I've read this answer regarding the difference between mere reflection and absorption followed by emission and I am struggling to understand some concepts. To begin with, we have some matter-light interactions that are notable:
- Emission: occurs when an excited electron emits a photon at a random direction (that explains fluorescence)
- Reflection: occurs when an photon elastically collides with an atom, bouncing back at the same angle (that explains reflection)
- Absorption: occurs when an photon gets absorbed by an atom and heats it up.
The questions are:
1- Where in the atom do absorption and reflection occur, exactly? If it's in the electronic shells, then how electrons (particles) and photons (waves) possibly collide elastically?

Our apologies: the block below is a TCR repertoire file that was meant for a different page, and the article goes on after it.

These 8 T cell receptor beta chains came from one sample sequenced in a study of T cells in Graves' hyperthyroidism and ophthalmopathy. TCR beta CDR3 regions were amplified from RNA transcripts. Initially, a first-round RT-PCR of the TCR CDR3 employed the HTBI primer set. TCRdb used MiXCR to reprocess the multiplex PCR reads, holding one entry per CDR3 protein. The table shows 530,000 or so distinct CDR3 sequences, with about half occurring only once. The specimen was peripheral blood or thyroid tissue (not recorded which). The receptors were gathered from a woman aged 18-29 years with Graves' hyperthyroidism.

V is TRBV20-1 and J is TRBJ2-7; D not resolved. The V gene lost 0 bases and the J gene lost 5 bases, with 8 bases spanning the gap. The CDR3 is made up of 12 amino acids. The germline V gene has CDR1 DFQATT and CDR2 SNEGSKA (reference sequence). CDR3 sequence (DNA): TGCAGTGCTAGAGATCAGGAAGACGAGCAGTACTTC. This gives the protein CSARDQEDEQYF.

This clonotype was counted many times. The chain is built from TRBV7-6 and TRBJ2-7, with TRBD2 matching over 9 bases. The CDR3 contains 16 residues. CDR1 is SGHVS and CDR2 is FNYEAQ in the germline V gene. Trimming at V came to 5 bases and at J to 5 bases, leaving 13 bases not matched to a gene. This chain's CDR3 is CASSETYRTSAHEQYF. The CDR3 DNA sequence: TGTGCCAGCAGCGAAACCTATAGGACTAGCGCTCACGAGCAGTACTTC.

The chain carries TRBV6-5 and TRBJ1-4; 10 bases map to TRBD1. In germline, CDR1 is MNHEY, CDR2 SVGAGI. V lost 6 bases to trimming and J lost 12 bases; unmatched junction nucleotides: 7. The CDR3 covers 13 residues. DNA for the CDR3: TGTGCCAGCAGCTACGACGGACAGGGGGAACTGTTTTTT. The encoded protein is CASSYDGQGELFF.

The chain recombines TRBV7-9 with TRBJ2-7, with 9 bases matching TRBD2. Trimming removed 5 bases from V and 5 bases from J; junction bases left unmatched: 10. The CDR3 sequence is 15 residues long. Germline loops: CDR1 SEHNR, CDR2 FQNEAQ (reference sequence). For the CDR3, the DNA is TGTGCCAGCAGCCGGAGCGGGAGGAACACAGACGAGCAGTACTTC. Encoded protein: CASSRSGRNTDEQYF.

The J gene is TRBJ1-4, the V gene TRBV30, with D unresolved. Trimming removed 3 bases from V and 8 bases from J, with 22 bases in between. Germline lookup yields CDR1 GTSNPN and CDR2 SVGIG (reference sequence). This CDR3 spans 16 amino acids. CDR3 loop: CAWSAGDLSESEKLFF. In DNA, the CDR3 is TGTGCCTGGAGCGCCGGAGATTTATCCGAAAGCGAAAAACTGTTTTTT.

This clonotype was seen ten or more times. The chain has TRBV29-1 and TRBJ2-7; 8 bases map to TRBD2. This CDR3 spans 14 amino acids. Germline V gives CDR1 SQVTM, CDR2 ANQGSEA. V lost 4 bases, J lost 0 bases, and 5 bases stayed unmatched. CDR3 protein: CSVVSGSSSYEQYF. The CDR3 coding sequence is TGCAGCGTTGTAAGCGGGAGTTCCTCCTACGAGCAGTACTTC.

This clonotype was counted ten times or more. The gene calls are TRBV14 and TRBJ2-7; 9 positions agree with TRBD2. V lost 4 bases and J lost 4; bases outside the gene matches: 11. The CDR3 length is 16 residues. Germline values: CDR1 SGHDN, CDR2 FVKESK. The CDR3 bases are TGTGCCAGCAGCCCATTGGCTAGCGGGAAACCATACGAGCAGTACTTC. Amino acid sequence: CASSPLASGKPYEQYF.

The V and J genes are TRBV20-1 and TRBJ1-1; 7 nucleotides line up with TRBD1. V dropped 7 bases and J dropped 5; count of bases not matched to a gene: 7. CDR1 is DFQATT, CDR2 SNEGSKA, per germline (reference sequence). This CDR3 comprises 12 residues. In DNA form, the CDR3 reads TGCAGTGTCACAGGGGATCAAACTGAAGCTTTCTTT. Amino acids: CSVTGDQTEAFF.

2- Moreover, following the premise that absorption occurs on electronic shells, how does an electron absorb a photon, get energetically excited, and then doesn't emit another photon? That is, how the energy from absorption gets converted into vibrational energy and not in other photon?
Vibrational energy is also quantized. Having in mind that the quanta of vibrational energy and the quanta of light are energetically the same (both follow Planck's length), what differentiates absorption transformed into thermal energy from absorption followed by emission of another photon? In other words, if both cases of absorption follow the same criteria of initial conditions (in that case, the wavelength), how is it possible that two different determined outcomes exist?
3- How can transparent objects possibly be explained by these interactions? Why do light waves that pass through a window don't bounce off its surface (reflection)?